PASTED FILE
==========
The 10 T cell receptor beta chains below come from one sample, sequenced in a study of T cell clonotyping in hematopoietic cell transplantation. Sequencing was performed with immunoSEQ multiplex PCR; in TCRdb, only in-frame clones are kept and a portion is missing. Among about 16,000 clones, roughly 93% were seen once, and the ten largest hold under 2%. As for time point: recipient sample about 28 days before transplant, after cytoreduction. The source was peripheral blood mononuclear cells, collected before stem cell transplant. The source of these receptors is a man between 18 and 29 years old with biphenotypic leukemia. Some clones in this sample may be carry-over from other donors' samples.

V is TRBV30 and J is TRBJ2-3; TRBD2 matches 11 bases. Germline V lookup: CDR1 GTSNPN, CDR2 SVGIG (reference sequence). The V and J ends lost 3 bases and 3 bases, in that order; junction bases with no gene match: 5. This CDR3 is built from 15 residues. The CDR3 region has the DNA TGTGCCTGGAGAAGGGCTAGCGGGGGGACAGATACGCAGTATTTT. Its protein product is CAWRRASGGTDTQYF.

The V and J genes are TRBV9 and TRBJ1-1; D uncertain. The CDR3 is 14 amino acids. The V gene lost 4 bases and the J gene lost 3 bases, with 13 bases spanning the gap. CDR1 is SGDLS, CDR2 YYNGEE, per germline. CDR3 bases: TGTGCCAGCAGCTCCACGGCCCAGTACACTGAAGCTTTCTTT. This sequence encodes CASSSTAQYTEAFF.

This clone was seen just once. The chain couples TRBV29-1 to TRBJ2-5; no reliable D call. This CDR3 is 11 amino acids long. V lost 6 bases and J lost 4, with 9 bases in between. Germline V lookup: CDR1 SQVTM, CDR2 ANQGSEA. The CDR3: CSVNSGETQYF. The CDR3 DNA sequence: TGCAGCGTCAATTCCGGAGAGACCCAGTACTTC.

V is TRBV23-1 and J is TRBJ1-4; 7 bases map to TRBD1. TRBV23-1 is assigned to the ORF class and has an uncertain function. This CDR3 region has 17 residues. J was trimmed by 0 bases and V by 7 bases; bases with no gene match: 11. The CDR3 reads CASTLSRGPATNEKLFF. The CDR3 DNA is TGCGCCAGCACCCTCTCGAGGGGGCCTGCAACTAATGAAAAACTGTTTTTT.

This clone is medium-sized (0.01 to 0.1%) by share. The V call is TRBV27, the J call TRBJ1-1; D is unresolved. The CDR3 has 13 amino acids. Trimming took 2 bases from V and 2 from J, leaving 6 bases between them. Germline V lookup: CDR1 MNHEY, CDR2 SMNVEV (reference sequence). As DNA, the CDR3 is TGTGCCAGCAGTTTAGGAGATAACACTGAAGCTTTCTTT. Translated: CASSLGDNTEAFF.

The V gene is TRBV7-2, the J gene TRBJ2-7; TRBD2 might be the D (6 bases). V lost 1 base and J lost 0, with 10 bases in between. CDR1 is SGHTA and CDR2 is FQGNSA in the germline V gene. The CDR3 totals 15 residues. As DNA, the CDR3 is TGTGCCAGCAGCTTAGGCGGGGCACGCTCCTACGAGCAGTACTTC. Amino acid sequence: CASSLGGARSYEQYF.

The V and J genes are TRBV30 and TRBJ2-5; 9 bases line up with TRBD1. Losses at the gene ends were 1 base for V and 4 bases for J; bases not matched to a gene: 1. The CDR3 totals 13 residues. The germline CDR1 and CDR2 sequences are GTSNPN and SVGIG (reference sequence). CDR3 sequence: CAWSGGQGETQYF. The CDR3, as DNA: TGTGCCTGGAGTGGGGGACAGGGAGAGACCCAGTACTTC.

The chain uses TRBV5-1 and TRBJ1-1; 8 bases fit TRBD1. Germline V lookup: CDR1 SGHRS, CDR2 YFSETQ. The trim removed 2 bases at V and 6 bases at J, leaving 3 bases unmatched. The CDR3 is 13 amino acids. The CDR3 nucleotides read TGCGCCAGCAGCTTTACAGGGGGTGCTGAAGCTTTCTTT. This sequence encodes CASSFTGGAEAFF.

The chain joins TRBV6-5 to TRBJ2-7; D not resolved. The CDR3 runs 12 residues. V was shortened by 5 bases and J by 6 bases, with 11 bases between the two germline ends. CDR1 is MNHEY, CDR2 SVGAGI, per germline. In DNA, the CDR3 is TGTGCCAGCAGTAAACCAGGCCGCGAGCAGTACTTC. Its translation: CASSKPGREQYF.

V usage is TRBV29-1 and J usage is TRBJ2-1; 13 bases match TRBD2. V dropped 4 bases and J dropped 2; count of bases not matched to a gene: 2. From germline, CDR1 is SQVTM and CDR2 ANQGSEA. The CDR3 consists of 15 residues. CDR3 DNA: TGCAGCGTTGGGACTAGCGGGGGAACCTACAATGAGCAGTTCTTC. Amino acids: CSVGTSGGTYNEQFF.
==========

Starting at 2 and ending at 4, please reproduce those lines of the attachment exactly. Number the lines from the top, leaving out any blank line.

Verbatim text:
V is TRBV30 and J is TRBJ2-3; TRBD2 matches 11 bases. Germline V lookup: CDR1 GTSNPN, CDR2 SVGIG (reference sequence). The V and J ends lost 3 bases and 3 bases, in that order; junction bases with no gene match: 5. This CDR3 is built from 15 residues. The CDR3 region has the DNA TGTGCCTGGAGAAGGGCTAGCGGGGGGACAGATACGCAGTATTTT. Its protein product is CAWRRASGGTDTQYF.

The V and J genes are TRBV9 and TRBJ1-1; D uncertain. The CDR3 is 14 amino acids. The V gene lost 4 bases and the J gene lost 3 bases, with 13 bases spanning the gap. CDR1 is SGDLS, CDR2 YYNGEE, per germline. CDR3 bases: TGTGCCAGCAGCTCCACGGCCCAGTACACTGAAGCTTTCTTT. This sequence encodes CASSSTAQYTEAFF.

This clone was seen just once. The chain couples TRBV29-1 to TRBJ2-5; no reliable D call. This CDR3 is 11 amino acids long. V lost 6 bases and J lost 4, with 9 bases in between. Germline V lookup: CDR1 SQVTM, CDR2 ANQGSEA. The CDR3: CSVNSGETQYF. The CDR3 DNA sequence: TGCAGCGTCAATTCCGGAGAGACCCAGTACTTC.